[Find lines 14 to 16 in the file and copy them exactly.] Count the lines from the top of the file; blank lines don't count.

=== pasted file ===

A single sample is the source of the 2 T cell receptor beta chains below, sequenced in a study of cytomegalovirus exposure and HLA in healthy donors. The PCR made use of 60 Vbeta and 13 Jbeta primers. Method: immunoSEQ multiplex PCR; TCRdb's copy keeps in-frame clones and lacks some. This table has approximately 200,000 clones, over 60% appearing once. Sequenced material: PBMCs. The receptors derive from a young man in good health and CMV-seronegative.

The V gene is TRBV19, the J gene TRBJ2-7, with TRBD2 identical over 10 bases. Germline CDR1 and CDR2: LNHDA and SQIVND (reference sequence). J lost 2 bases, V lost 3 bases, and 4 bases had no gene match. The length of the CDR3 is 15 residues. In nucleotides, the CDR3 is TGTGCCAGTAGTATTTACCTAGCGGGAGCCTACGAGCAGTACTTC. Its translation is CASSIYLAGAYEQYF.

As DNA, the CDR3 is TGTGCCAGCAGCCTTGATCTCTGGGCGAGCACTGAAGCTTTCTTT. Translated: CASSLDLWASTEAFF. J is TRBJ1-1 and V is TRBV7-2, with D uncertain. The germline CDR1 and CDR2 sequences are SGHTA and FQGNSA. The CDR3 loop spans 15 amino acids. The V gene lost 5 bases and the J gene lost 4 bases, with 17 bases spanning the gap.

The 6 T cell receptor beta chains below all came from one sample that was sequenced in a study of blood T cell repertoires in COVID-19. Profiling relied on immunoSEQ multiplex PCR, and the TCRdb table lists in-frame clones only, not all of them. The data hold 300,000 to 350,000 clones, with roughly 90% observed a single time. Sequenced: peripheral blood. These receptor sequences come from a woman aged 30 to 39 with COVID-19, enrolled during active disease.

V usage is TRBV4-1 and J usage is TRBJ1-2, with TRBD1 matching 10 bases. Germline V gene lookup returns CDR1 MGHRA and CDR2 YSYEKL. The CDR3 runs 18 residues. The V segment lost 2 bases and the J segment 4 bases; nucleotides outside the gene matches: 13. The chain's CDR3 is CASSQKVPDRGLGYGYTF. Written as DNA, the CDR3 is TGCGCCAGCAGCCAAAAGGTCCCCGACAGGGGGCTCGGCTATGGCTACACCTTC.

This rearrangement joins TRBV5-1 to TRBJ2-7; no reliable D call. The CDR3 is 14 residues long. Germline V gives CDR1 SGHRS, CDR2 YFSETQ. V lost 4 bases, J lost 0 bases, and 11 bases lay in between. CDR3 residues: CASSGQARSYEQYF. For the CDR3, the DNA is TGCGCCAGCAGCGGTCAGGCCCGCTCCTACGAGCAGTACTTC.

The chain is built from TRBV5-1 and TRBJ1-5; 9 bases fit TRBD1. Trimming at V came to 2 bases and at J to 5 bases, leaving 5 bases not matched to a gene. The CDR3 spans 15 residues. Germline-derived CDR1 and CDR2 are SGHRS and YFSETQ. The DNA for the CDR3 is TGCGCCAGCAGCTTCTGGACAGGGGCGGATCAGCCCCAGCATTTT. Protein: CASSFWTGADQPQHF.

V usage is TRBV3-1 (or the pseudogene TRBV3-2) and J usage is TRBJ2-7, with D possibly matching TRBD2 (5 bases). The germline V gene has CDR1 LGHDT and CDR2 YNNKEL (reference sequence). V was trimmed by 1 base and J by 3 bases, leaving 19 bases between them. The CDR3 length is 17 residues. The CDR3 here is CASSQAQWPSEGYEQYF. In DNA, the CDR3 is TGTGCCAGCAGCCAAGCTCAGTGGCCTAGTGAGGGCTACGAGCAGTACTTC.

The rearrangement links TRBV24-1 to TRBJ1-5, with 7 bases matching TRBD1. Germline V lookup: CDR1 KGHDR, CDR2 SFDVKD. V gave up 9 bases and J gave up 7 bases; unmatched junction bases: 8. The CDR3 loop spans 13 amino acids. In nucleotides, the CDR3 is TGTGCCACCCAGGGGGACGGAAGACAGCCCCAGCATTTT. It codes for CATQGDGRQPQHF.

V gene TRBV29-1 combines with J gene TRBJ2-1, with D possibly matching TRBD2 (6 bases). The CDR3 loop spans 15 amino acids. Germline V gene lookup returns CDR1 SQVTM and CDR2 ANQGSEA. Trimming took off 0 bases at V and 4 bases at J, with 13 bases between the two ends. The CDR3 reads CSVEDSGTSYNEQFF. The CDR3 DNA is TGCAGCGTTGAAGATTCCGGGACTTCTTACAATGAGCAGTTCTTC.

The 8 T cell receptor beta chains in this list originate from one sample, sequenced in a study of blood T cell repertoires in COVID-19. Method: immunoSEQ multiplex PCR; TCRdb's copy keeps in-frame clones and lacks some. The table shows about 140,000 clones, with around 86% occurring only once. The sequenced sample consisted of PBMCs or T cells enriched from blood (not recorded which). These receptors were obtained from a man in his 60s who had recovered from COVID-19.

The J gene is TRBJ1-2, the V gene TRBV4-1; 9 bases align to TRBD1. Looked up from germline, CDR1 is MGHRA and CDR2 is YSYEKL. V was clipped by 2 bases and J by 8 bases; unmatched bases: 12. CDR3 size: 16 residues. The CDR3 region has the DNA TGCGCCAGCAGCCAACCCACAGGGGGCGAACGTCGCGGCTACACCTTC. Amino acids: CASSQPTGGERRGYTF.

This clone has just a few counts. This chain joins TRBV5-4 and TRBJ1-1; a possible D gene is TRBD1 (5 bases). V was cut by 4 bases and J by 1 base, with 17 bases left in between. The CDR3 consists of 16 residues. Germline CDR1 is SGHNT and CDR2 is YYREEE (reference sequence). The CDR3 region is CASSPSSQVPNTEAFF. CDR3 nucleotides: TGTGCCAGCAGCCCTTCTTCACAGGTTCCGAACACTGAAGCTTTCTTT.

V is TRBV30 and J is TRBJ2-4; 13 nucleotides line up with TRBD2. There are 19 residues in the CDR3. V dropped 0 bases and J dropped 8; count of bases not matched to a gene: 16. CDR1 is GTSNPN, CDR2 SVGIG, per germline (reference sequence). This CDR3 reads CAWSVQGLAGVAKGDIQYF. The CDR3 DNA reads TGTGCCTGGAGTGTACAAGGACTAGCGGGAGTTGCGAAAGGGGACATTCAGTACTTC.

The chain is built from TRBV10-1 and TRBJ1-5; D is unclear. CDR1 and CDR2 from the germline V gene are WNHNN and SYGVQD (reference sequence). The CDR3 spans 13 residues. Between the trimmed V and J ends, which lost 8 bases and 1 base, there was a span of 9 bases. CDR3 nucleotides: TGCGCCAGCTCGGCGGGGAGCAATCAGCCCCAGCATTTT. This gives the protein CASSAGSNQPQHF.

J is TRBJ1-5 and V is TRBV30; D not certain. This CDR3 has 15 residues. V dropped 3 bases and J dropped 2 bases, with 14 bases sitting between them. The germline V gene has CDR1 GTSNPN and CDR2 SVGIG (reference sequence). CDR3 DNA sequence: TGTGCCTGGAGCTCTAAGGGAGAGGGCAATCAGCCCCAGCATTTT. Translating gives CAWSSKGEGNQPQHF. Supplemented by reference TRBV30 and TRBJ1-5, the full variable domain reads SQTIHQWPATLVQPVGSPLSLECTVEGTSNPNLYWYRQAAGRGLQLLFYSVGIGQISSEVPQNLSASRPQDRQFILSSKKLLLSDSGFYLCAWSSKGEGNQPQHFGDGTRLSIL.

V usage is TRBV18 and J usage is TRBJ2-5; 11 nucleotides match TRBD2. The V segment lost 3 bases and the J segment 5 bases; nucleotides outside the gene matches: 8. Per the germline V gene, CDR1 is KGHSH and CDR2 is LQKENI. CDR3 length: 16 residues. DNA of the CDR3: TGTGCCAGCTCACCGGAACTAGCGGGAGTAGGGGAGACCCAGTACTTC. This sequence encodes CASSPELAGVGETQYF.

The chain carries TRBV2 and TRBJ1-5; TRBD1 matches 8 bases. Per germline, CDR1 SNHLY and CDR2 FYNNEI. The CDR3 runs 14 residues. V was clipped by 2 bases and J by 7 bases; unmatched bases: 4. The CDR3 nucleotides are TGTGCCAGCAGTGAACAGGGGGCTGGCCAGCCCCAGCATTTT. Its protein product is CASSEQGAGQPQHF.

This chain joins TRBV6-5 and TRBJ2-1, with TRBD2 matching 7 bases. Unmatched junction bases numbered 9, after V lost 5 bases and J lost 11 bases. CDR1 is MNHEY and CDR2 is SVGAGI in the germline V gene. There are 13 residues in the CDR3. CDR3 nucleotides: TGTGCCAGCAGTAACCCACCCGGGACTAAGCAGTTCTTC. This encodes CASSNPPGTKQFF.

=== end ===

V is TRBV30 and J is TRBJ2-4; 13 nucleotides line up with TRBD2. There are 19 residues in the CDR3. V dropped 0 bases and J dropped 8; count of bases not matched to a gene: 16. CDR1 is GTSNPN, CDR2 SVGIG, per germline (reference sequence). This CDR3 reads CAWSVQGLAGVAKGDIQYF. The CDR3 DNA reads TGTGCCTGGAGTGTACAAGGACTAGCGGGAGTTGCGAAAGGGGACATTCAGTACTTC.

The chain is built from TRBV10-1 and TRBJ1-5; D is unclear. CDR1 and CDR2 from the germline V gene are WNHNN and SYGVQD (reference sequence). The CDR3 spans 13 residues. Between the trimmed V and J ends, which lost 8 bases and 1 base, there was a span of 9 bases. CDR3 nucleotides: TGCGCCAGCTCGGCGGGGAGCAATCAGCCCCAGCATTTT. This gives the protein CASSAGSNQPQHF.

J is TRBJ1-5 and V is TRBV30; D not certain. This CDR3 has 15 residues. V dropped 3 bases and J dropped 2 bases, with 14 bases sitting between them. The germline V gene has CDR1 GTSNPN and CDR2 SVGIG (reference sequence). CDR3 DNA sequence: TGTGCCTGGAGCTCTAAGGGAGAGGGCAATCAGCCCCAGCATTTT. Translating gives CAWSSKGEGNQPQHF. Supplemented by reference TRBV30 and TRBJ1-5, the full variable domain reads SQTIHQWPATLVQPVGSPLSLECTVEGTSNPNLYWYRQAAGRGLQLLFYSVGIGQISSEVPQNLSASRPQDRQFILSSKKLLLSDSGFYLCAWSSKGEGNQPQHFGDGTRLSIL.